CATNIX members enjoy a series of added value services:
A multicast testbed began in 2000 with the participation of several CATNIX entities. Currently, there's a separated VLAN available for the participation of those members that ask for it, both in IPv4 and IPv6.
CATNIX infrastructure allows IPv6 traffic exchange and it has been actively used for IPv6 events such as the IPv6 Summit, included in the Internet Global Congress 2005, or for the World IPv6 Day and World IPv6 Launch Day. The first IPv6 exchanges were made in 2005.
It has two NTP time servers with totally independent connections. Acting as a primary server there is a Meinberg M200, located at Itconic (CSUC-T). The second one, a Meinberg M300, is located at Campus Nord (CSUC-CN), and acts as a backup. Both servers are Stratum 0/1 and are synchronized with the satellites to which they have visibility at any moment (between 3 and 8).
The IXP-Watch tool, initially created by Rob Lister, from LINX, is designed to monitor on layer 2 and detect potentially dangerous traffic that could affect the performance of the IX (broadcast traffic, non-IP traffic...).
This tool allows the members to know the purity of the traffic inside the exchange and identify strange patterns, usually caused by a misconfiguration on the equipment of one of the members.
F-root Name Server
Since 2005 CATNIX has a F-root name server replica managed by the Internet Systems Consortium (ISC).
This server accepts both IPv4 and IPv6 queries and it allows not only to improve the quality of service in the response time for the DNS queries but also to increase the security, because it guarantees the service operation in case of DDoS attacks.
This tool, which is running since the creation of CATNIX, is used to send interactive queries to some of the routers ant it is very useful to follow up routing problems.
In order to access the equipment without using the regular interfaces, there's an out-of-band router available to CATNIX members since 2002.This service is especially useful in case of network or router problems, because it allows technicians to make a quick diagnosis.
The access is done in a secure way, exclusively with ssh and limited by IP.
J-root name server replica is available at CATNIX since the end of 2010, and VeriSign is in charge of its management. With this and other available replicas, response time to the DNS (Domain Name System) queries is improved and security is increased, because the global impact in case of DDoS (Distributed Denial-of-Service) attacks is reduced.
.com and .net replicas
HP DL360p Gen8 server, installed in 2015, provides .com and .net TLD (Top Level Domain) replicas. Having these and other replicas, response time to DNS (Domain Name Server) queries is improved, as well as security increases because the global impact in case of DDoS (Distributed Denial-of-Service) attacks is reduced.
In order to guarantee the maximum availability and reliability in the access to the equipment and services of the Centre, we have at the disposal of our members a 24 h service to attend the incidences occurred out of our office hours.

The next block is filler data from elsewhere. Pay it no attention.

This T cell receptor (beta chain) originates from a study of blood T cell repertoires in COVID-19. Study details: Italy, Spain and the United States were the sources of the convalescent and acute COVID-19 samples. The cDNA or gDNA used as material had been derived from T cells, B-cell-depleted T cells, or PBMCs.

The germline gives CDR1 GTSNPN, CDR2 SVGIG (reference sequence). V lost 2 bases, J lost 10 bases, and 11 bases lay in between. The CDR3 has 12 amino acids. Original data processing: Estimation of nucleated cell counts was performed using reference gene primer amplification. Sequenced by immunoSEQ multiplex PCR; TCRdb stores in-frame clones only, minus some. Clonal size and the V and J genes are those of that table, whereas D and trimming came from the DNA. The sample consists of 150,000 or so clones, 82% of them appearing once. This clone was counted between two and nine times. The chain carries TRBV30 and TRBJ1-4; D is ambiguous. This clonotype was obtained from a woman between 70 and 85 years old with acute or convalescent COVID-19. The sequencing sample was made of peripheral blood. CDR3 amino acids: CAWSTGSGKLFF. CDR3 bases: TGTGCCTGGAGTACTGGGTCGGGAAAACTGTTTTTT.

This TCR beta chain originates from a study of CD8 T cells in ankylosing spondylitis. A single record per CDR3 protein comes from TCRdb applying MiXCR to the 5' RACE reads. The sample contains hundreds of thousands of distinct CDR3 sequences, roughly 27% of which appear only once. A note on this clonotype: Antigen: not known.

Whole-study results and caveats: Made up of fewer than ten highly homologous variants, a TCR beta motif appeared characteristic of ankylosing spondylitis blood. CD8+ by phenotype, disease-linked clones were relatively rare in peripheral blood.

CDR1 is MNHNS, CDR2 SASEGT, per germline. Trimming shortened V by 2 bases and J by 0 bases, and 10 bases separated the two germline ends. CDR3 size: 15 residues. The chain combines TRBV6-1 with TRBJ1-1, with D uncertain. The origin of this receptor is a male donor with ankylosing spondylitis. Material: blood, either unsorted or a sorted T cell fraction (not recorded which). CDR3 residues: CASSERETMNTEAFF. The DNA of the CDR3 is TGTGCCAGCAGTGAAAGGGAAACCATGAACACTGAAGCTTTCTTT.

This tool is designed to measure the quality of the internet connection in an easy way for users, showing the upload and download speeds in megabits per second (Mbps) and the latency in milliseconds (ms). The software, widely spread around the world, has been developed by Ookla, a leader company in appications of bandwith and network diagnostics founded in 2006 in the USA.
L-root Name Server
Since June 2012 CATNIX has at its disposal a new L-root name server mirror, managed by the Internet Corporation for Assigned Names and Numbers (ICANN). This new mirror, together with other available replicas, improves the response time to DNS queries and increases security because the service in case of distributed denial-of-service attack (DDoS) is guaranteed.
K-root Name Server
Since August 2015, CATNIX hosts a replica of K-root name server, operated by RIPE. In addition to this K-root replica, CATNIX allocates replicas of 3 other root name servers: L-root name server, operated by the Internet Corporation for Assigned Names and Numbers (ICANN); F-root server, operated by the Internet Systems Consortium; and J, .com and .net root servers, operated by VeriSign. They improve DNS response times and increase security as they guarantee the service in case of Distributed Denial of Service Attacks (DDoS).
RIPE RIS, collects and stores Internet routing data from several locations around the globe, being CATNIX one of them. RIPE Routing Information Service (RIS) is a useful tool to identify rounting modifications. It allows users to see and download historical data and follow-up those changes to solve routing problems, draw maps of connectivity, monitor prefixes, etc. Data, opened to the community, is also useful for academic research.
The new monitoring panel has real time statistics of all these connections. Information regarding traffic between nodes –Campus Nord, Itconic and bitNAP–, and of each router port, is available through this panel showing online occupancy rates. Also, the panel can indeed check the operating status of the connection and the capacity of the link that is being used both for sent or received traffic.